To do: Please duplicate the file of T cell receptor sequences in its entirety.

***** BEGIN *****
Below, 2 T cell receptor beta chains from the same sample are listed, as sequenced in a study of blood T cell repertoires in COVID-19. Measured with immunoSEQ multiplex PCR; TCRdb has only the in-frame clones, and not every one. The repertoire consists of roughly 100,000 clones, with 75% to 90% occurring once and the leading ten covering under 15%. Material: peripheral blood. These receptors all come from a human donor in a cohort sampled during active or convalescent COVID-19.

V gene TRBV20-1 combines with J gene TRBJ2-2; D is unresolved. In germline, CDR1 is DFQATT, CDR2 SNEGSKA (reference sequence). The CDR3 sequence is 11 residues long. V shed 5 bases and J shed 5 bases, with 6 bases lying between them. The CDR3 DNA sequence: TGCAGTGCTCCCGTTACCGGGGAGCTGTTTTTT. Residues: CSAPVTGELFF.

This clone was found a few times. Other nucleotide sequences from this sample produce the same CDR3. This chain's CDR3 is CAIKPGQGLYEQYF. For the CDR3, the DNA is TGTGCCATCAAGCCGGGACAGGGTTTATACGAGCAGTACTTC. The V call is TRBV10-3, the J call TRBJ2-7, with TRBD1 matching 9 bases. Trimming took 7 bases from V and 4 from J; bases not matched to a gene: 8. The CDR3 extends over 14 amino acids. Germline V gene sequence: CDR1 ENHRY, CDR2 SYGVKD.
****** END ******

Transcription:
Below, 2 T cell receptor beta chains from the same sample are listed, as sequenced in a study of blood T cell repertoires in COVID-19. Measured with immunoSEQ multiplex PCR; TCRdb has only the in-frame clones, and not every one. The repertoire consists of roughly 100,000 clones, with 75% to 90% occurring once and the leading ten covering under 15%. Material: peripheral blood. These receptors all come from a human donor in a cohort sampled during active or convalescent COVID-19.

V gene TRBV20-1 combines with J gene TRBJ2-2; D is unresolved. In germline, CDR1 is DFQATT, CDR2 SNEGSKA (reference sequence). The CDR3 sequence is 11 residues long. V shed 5 bases and J shed 5 bases, with 6 bases lying between them. The CDR3 DNA sequence: TGCAGTGCTCCCGTTACCGGGGAGCTGTTTTTT. Residues: CSAPVTGELFF.

This clone was found a few times. Other nucleotide sequences from this sample produce the same CDR3. This chain's CDR3 is CAIKPGQGLYEQYF. For the CDR3, the DNA is TGTGCCATCAAGCCGGGACAGGGTTTATACGAGCAGTACTTC. The V call is TRBV10-3, the J call TRBJ2-7, with TRBD1 matching 9 bases. Trimming took 7 bases from V and 4 from J; bases not matched to a gene: 8. The CDR3 extends over 14 amino acids. Germline V gene sequence: CDR1 ENHRY, CDR2 SYGVKD.